In hypophysectomized rats, prolactin induces regression of the corpora lutea. Luteal regression is accompanied by infiltration of monocytes/macrophages, declines in luteal mass and plasma progestins, and increased staining for monocyte chemoattractant protein-1 (MCP-1). We investigated whether similar events are induced during the estrous cycle, after the proestrous prolactin surge. Rats were killed on proestrus or on estrus, and one ovary was frozen for immunohistochemical detection of MCP-1, monocytes/macrophages (ED1-positive), and differentiated macrophages (ED2-positive) and for in situ detection of apoptotic nuclei. Corpora lutea of the current (proestrus) or preceding (estrus) cycle were dissected from the ovaries of additional rats and frozen for the same analyses and for determination of total protein content. In sections of whole ovaries, intensity and distribution of MCP-1 staining were increased in corpora lutea of multiple ages on estrus as compared to proestrus, as were numbers of differentiated macrophages and apoptotic nuclei per high-power field. Sections of isolated corpora lutea showed these increases on estrus, and the number of monocytes/macrophages per high-power field was also significantly increased. Accompanying these inflammatory/immune events, the corpora lutea on estrus showed decreased weight and total protein per corpus luteum, as compared to corpora lutea on proestrus. These changes are consistent with a proposed role for prolactin in the initiation of luteal apoptosis and of a sequence of inflammatory/immune events that accompany regression of the rat corpus luteum during the normal estrous cycle.  (+info)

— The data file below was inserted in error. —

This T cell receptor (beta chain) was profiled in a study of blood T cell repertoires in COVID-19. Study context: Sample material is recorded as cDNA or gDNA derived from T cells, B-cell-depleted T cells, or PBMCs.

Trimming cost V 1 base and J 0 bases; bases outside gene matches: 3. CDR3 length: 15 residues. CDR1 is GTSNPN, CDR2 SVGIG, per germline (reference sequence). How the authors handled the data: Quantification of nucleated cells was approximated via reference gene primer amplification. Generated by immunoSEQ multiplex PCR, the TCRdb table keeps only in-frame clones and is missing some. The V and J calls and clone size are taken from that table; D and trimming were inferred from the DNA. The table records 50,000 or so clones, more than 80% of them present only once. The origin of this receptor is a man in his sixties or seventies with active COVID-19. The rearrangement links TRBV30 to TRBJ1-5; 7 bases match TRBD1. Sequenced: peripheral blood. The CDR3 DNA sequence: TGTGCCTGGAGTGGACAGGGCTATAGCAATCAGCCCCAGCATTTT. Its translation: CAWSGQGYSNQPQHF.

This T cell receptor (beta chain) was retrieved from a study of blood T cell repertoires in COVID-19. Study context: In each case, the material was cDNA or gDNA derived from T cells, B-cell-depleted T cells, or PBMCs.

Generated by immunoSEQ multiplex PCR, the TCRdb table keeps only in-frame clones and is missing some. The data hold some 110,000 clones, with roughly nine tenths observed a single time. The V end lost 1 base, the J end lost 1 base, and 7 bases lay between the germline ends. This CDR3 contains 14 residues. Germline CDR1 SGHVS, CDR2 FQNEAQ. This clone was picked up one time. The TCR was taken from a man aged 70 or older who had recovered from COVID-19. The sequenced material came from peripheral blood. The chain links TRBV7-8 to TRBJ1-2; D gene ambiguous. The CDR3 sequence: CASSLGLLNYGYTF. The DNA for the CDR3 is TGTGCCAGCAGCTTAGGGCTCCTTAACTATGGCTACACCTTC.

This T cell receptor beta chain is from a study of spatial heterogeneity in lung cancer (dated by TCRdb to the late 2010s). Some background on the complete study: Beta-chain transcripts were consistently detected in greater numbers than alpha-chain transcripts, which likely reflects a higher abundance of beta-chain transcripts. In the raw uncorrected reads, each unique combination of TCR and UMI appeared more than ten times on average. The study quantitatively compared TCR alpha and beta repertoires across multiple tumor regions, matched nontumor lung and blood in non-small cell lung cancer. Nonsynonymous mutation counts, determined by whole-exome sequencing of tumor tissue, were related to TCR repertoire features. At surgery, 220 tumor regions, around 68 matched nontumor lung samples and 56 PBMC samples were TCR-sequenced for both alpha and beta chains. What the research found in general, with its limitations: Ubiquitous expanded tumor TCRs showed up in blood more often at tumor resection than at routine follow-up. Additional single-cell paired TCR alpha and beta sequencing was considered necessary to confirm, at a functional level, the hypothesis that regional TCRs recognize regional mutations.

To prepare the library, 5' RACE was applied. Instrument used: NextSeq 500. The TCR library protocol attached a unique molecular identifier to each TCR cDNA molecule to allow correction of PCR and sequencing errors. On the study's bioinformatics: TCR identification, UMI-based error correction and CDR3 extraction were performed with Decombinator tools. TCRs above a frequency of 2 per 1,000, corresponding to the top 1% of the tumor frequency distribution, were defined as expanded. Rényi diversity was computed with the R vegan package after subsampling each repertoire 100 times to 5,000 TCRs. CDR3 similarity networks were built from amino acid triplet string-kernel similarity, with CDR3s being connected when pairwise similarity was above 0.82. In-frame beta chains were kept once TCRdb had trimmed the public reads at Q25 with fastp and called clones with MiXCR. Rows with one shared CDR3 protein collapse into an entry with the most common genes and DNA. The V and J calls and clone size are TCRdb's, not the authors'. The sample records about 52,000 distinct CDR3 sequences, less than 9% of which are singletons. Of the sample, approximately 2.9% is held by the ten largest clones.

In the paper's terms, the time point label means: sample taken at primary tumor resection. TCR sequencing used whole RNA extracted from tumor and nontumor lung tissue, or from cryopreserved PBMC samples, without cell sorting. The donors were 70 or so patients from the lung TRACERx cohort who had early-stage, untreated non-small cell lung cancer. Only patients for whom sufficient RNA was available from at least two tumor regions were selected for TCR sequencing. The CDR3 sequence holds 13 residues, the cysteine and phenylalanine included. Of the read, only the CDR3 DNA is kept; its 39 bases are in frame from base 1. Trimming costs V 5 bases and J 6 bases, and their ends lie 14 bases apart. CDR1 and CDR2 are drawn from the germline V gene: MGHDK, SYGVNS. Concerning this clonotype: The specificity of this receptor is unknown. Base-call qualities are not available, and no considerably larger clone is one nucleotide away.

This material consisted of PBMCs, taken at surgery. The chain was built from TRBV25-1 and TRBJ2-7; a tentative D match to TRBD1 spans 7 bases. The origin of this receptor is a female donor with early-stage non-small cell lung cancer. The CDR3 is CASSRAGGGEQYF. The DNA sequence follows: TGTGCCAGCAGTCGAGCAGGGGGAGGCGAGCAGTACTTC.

(4/4001) Induction of macrophage C-C chemokine expression by titanium alloy and bone cement particles.

Particulate wear debris is associated with periprosthetic inflammation and loosening in total joint arthroplasty. We tested the effects of titanium alloy (Ti-alloy) and PMMA particles on monocyte/macrophage expression of the C-C chemokines, monocyte chemoattractant protein-1 (MCP-1), monocyte inflammatory protein-1 alpha (MIP-1alpha), and regulated upon activation normal T expressed and secreted protein (RANTES). Periprosthetic granulomatous tissue was analysed for expression of macrophage chemokines by immunohistochemistry. Chemokine expression in human monocytes/macrophages exposed to Ti-alloy and PMMA particles in vitro was determined by RT-PCR, ELISA and monocyte migration. We observed MCP-1 and MIP-1alpha expression in all tissue samples from failed arthroplasties. Ti-alloy and PMMA particles increased expression of MCP-1 and MIP-1alpha in macrophages in vitro in a dose- and time-dependent manner whereas RANTES was not detected. mRNA signal levels for MCP-1 and MIP-1alpha were also observed in cells after exposure to particles. Monocyte migration was stimulated by culture medium collected from macrophages exposed to Ti-alloy and PMMA particles. Antibodies to MCP-1 and MIP-1alpha inhibited chemotactic activity of the culture medium samples. Release of C-C chemokines by macrophages in response to wear particles may contribute to chronic inflammation at the bone-implant interface in total joint arthroplasty.  (+info)